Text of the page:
A decade and a half ago, we came together to bridge the political divide and address one of history’s worst public health crises. In 2002, 3.1 million people worldwide died of AIDS-related causes and 11 million children in sub-Saharan Africa had lost one or more parents to the disease. The AIDS epidemic was only getting worse; immediate action was necessary. 

As a progressive, Democratic congresswoman from the San Francisco Bay Area and a Republican senator from Tennessee, we were an odd pairing to tackle this emergency. But we knew that if we could find common ground, countless lives would be saved. So together, along with President George W. Bush and HIV/AIDS champions on both sides of the aisle, we created the President’s Emergency Plan for AIDS Relief, or PEPFAR, the largest legislative response to a single disease in history.

We will never know exactly how many lives have been saved by PEPFAR — by the prevention programs that halted HIV transmission, or the antiretroviral prescriptions that helped millions of people get the disease under control. But recent data suggests more than 11 million AIDS-related deaths have been prevented since the start of PEPFAR. And thanks in large part to PEPFAR’s education and treatment initiatives, nearly 16 million HIV infections have been averted worldwide since the program began.

In short, the PEPFAR model has become the gold standard for addressing large-scale epidemics. PEPFAR's impact extends far beyond immediate improvements in public health. Our investments have built regional health infrastructure and stimulated local economies. Studies have shown that compared to similar nations, countries that received PEPFAR assistance have had lower rates of political instability and violence, performed better on socioeconomic indices, and had more favorable views of the United States. PEPFAR is far more than just a public health program; it's a line of defense against extremism and instability.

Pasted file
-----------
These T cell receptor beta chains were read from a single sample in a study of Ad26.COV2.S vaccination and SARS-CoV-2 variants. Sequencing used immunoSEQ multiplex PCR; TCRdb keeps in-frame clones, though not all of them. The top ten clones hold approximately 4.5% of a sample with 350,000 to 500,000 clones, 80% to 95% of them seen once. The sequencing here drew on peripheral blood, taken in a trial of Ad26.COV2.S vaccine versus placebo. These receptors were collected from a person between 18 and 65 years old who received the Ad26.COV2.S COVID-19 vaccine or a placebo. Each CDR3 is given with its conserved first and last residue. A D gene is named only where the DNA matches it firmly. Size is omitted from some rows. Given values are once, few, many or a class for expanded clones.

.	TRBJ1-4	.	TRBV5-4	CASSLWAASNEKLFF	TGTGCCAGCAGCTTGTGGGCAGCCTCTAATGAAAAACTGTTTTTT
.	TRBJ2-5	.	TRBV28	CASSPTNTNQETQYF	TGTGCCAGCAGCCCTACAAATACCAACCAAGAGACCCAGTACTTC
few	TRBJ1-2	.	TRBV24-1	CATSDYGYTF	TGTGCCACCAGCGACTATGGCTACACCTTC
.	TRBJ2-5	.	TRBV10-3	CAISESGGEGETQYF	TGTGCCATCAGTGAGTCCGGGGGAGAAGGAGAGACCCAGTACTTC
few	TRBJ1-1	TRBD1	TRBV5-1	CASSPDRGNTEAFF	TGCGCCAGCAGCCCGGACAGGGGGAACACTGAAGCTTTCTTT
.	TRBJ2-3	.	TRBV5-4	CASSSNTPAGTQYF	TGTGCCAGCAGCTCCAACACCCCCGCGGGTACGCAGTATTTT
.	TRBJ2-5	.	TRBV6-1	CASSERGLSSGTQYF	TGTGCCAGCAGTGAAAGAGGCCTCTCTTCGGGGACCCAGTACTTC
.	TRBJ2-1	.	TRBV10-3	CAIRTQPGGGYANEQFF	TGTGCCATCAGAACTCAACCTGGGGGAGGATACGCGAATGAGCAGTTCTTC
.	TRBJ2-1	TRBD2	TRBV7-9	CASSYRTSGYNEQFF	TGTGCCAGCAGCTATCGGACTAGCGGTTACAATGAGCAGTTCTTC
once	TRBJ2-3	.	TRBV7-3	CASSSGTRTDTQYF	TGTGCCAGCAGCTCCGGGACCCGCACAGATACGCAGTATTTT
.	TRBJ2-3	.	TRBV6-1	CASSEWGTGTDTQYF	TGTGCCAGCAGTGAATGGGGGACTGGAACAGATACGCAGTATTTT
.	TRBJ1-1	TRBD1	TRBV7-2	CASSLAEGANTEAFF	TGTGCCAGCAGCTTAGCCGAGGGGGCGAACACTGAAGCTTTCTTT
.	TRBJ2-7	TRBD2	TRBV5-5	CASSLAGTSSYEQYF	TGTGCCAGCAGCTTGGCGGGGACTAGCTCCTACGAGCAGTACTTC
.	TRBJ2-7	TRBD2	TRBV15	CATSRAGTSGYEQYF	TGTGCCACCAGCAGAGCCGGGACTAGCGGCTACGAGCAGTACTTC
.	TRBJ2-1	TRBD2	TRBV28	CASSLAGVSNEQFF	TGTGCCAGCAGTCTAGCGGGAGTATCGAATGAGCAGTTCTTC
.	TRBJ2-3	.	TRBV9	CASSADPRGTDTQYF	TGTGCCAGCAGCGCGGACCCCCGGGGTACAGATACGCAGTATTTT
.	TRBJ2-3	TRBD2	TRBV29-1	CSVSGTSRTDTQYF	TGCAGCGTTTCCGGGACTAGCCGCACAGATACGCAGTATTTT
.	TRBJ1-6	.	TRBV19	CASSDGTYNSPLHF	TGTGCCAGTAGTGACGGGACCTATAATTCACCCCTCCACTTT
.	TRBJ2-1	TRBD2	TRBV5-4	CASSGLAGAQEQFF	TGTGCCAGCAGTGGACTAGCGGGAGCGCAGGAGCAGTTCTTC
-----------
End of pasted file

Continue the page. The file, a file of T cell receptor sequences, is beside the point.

And its impact is substantial and visible. For example, when PEPFAR began its work in Malawi, many pregnant, HIV-positive women were transmitting the virus to their children at birth because hospitals lacked the resources to prevent neonatal infections. Thanks to PEPFAR funding, today more than 80 percent of these women are accessing services to prevent HIV transmission to their children. This program is indeed saving lives.

Yet challenges remain. Fewer than half of children who are infected with HIV in Malawi have access to the treatment they need to survive. While PEPFAR is working, we need to expand our commitment to prevent new infections.

Consider the story of John Roberts, one of the first PEPFAR recipients in Uganda. When he received antiretroviral treatment in 2003, he was close to death. Today, John is living a normal and healthy life as a teacher in Uganda. We need more success stories like John's. 

The AIDS epidemic is far from over. We slowed the spread of the virus, but millions of lives are still cut short by this disease. Infection rates are growing in some countries and among some populations.

Even within the United States, 1.1 million people are living with HIV, and one in seven infected individuals doesn’t even know he or she has the virus. In the U.S., some populations are disproportionately at risk of contracting HIV/AIDS. In 2015, African Americans accounted for 45 percent of new diagnoses, even though they comprise just 12 percent of the population. To truly end AIDS — at home and abroad — we must address these persistent gaps in HIV prevention and care.

The United Nations believes that we can see an AIDS-free generation by the year 2030. But only if we invest in the programs that work abroad — such as PEPFAR and the Global Fund to Fight AIDS, Tuberculosis and Malaria — and here at home, such as the Ryan White HIV/AIDS Program and the Minority AIDS Initiative.

Once again, progress will require the same allegiance to policy — not politics — that launched PEPFAR in the first place. If these programs become a partisan football, the most vulnerable people in the world will pay the price. 

We are sounding the alarm, before our progress is further undermined by hardline ideology or political infighting. This World AIDS Day, we’re asking our colleagues and friends to think of the lives we’re trying to save — not the political parties to which we belong. That’s how we will end AIDS.

This story was originally featured on Devex.